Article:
WH: While I listened to AT40 religiously for several years, there are maybe only a couple dozen specific moments/stories that have stuck in the old noggin all this time. One of them is the monster leap “Le Freak” made on the 11/25/78 show, jumping all the way from #37 to #6, the largest in-show move I encountered.
Somewhere I’ve read/heard (and Wikipedia corroborates, whatever that’s worth) that “Freak out!” was derived from an expletive phrase uttered when some of the members of Chic were denied entrance to Studio 54 one evening.
Hamilton, Joe Frank & Reynolds – Fallin’ In Love [1 week, 1975]
EM: One of the biggest screw jobs in music history. Tommy Reynolds left the band in 1974 before the other two dudes signed with Playboy Records. Part of that deal was that they kept their name, even though it wasn’t accurate. How many bar fights do you think that new member Alan Dennison got in trying to prove that he sang on this song?
I remember hearing this on the radio and coming up with alternative lyrics called Betty’s Fallin’ In Love with Fred about some wife-swapping expose in Bedrock. The words fit perfectly, but I was too young to write them down or understand what the hell I was saying. Did I unwillingly witness a key party?
Did you know this peaked at #24 on the R&B charts?
WH: If we were writing up a list of favorite 70s songs that peaked at #4, “Don’t Pull Your Love,” from the original formulation of this group, would have been an easy choice for me. One thing I really like is that its sound doesn’t tie it down to any one year—it could have been recorded anytime between 1969 and 1973.
When “Fallin’ in Love” got released, I had trouble picking up Dan Hamilton’s pronunciation of the double-l in the title phrase. It sounded much more like “Fawin’ in Love” to me, so that’s what I sang when it came on the radio throughout the last half of 1975.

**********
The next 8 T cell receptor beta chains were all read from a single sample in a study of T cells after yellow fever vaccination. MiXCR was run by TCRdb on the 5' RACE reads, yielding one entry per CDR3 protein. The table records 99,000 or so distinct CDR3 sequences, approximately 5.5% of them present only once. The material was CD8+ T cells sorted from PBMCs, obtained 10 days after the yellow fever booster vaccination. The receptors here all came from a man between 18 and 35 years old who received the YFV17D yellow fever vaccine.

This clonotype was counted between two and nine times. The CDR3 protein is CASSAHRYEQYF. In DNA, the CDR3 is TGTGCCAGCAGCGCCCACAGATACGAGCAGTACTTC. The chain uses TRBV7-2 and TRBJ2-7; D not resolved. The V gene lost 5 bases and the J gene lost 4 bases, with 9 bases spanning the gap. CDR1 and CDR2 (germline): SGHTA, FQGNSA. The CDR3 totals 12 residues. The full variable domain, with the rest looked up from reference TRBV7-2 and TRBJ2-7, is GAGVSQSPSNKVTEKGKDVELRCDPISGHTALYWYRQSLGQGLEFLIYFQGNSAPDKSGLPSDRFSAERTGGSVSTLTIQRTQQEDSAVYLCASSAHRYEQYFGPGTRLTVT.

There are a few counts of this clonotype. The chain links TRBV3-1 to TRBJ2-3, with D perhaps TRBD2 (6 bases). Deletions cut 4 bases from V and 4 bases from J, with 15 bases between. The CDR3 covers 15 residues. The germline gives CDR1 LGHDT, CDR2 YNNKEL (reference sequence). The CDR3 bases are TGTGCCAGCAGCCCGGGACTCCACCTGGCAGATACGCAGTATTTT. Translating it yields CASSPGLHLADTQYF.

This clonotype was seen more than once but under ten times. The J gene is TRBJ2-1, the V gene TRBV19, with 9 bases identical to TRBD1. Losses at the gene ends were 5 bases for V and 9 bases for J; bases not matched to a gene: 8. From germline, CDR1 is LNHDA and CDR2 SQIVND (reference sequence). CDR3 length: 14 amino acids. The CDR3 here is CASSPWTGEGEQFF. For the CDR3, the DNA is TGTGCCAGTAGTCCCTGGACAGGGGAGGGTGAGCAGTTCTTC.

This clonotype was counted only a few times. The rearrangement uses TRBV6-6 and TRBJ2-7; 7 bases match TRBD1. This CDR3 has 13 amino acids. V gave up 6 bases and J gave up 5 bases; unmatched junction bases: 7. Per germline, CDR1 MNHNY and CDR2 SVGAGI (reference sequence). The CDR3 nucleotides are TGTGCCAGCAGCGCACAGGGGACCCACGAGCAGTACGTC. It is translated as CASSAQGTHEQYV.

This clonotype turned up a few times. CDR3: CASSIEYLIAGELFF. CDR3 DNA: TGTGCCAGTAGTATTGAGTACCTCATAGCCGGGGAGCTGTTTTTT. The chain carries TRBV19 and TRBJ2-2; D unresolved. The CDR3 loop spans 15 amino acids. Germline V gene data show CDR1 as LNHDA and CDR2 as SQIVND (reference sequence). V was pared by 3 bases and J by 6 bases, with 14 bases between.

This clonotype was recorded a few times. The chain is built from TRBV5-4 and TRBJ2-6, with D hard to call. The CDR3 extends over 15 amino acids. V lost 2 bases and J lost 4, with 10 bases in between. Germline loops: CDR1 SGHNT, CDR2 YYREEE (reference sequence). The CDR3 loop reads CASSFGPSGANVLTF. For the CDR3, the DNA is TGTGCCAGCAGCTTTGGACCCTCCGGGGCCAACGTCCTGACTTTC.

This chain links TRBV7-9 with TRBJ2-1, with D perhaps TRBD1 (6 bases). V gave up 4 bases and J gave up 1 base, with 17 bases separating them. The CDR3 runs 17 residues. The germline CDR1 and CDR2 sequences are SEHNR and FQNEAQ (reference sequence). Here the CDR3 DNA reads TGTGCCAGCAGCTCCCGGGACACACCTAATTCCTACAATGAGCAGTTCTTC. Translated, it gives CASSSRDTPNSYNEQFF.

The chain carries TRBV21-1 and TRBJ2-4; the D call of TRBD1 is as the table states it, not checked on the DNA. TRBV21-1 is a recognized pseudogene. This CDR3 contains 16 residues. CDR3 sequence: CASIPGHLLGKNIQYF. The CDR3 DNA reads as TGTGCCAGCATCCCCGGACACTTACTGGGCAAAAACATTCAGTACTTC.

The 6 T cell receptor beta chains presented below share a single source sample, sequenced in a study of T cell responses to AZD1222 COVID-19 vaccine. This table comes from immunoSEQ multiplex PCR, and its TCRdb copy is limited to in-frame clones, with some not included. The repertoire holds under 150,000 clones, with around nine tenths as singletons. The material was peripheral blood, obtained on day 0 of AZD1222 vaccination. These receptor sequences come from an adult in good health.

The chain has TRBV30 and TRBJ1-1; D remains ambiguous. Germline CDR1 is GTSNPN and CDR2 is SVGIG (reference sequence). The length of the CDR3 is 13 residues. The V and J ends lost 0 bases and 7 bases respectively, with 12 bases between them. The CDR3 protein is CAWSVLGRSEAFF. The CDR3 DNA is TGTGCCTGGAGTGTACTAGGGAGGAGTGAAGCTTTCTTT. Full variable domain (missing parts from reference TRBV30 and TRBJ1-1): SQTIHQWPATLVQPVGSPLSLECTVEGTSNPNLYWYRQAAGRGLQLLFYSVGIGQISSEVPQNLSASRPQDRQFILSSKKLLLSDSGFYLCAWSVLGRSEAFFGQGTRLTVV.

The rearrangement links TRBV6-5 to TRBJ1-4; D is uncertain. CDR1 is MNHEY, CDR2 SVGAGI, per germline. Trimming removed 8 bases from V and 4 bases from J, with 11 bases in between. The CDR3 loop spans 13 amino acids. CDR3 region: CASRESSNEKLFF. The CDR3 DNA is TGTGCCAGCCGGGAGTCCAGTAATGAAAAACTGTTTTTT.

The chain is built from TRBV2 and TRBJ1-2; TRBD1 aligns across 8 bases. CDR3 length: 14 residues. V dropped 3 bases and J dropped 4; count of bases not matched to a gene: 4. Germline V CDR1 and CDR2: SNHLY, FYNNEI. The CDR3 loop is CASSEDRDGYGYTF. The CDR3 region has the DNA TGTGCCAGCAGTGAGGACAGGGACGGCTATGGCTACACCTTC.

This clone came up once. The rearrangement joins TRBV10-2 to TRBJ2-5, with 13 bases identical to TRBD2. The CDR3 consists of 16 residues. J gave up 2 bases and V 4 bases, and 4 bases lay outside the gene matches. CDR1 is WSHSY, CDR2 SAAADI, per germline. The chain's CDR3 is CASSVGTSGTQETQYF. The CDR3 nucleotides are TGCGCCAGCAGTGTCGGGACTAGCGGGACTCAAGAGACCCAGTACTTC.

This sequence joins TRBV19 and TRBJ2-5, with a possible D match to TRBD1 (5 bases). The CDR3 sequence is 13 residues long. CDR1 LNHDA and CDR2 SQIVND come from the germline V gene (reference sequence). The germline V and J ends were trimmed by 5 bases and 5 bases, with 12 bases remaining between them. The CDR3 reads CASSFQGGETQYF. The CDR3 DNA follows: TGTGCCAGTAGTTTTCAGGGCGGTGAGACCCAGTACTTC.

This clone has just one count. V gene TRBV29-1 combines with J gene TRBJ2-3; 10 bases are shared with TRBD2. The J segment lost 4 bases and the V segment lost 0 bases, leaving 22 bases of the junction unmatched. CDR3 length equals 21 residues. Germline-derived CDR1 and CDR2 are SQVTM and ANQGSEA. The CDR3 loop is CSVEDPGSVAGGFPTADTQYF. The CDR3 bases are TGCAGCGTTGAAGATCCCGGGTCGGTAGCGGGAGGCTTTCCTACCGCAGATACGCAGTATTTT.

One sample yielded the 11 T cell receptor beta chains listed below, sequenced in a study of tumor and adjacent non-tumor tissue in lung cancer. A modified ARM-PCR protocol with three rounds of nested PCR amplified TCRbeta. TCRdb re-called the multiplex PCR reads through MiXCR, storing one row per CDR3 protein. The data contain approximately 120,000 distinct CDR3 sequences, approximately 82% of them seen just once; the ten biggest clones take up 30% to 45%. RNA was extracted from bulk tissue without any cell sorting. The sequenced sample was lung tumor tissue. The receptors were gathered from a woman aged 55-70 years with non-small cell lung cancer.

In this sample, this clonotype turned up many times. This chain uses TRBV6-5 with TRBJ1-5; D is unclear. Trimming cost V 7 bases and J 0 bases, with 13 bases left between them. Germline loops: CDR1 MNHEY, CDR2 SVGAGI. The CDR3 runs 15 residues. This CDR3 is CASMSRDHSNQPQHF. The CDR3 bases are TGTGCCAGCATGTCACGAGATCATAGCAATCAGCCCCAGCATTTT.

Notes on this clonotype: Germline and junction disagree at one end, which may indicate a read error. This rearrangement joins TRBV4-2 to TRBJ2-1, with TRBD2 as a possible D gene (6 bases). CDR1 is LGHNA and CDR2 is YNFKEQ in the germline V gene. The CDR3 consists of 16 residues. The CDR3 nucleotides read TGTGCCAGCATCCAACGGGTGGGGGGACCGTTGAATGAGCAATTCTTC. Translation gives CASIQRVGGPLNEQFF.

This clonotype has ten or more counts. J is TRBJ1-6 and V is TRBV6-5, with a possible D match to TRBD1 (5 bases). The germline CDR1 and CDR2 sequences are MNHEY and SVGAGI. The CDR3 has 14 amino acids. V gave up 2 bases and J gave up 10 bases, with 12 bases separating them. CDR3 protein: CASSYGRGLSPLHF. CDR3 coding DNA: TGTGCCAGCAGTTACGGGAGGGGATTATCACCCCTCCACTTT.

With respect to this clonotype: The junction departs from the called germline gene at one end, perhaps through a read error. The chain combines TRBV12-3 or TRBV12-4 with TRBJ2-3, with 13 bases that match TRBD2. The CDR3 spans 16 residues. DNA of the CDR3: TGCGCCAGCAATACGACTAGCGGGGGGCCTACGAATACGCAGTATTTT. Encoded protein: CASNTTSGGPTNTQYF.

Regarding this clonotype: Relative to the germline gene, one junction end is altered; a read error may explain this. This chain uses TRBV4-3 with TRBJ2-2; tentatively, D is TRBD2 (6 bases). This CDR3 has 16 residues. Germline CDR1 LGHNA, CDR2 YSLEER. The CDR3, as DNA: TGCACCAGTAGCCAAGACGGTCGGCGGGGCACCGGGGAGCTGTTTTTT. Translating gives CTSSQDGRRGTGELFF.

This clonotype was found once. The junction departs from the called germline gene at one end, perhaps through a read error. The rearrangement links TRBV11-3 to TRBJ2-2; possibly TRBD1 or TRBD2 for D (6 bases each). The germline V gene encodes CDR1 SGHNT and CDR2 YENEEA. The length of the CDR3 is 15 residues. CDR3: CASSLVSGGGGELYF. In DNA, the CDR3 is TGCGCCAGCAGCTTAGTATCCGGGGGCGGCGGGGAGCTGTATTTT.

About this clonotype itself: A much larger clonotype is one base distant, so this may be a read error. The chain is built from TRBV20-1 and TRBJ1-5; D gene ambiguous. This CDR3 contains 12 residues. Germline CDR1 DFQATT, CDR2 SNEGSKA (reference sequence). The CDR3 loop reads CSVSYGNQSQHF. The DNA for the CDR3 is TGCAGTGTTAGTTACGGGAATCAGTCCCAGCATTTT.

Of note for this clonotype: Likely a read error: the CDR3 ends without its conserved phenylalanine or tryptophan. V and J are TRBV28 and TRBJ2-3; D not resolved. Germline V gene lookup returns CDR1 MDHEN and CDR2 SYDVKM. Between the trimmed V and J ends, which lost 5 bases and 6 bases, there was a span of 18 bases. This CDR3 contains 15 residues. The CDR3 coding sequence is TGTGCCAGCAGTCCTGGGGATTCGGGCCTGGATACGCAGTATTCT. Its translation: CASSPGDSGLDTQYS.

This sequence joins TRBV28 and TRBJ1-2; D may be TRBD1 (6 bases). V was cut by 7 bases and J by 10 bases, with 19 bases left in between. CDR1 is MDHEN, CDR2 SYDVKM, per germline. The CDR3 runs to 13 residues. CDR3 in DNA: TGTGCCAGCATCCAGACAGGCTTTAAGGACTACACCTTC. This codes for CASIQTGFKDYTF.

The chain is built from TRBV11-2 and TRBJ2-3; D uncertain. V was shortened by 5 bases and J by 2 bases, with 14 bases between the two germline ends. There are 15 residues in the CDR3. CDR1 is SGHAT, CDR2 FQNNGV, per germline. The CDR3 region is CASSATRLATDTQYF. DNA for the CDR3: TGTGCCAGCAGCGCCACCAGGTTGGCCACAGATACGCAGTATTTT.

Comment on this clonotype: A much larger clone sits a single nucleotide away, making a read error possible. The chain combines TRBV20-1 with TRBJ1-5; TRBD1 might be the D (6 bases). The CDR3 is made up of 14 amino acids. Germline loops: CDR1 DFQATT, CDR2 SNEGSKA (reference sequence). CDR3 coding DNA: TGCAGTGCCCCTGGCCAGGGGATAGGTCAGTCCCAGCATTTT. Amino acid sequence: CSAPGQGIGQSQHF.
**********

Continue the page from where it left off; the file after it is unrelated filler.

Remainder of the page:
Sly & the Family Stone – Thank You (Falettinme Be Mice Elf Agin) [2 weeks, 1970]
EM: More than fifty years after this reached the top, I marvel at Sly’s brilliance in creating one of the funkiest pop songs of all time, and on how he was able to express his politics getting everyone to buy in all while having fun at the same time. By turning his career on its head and creating a verse out of his past hits, he also demonstrated the stress of being a superstar, the pressure he was under to innovate and be all things to everyone constantly. His wit was on display, but so was his growing paranoia.
WH: When AT40 expanded to four hours in October 1978, one of the ways they filled the extra time was by recounting all the #1 songs of the 1970s in order, three each week. Those became must-listen moments in the show for me, an amazing opportunity for education—after all, where else was I going to discover that information? (It would be another five years before the first Top 40 Hits book by Joel Whitburn was published.)
The vast majority of the songs in that retrospective were at least passingly familiar to me (“My Ding-a-Ling” was one exception, I know). But that didn’t mean I’d seen their titles in print. Case in point: on 10/14/78, I perhaps naturally, yet naively, noted the jam that was the fourth #1 of the decade as “Thank You for Letting Me Be Myself Again.”
The Doc’s got another five today, so hop over to his pad and check ’em out.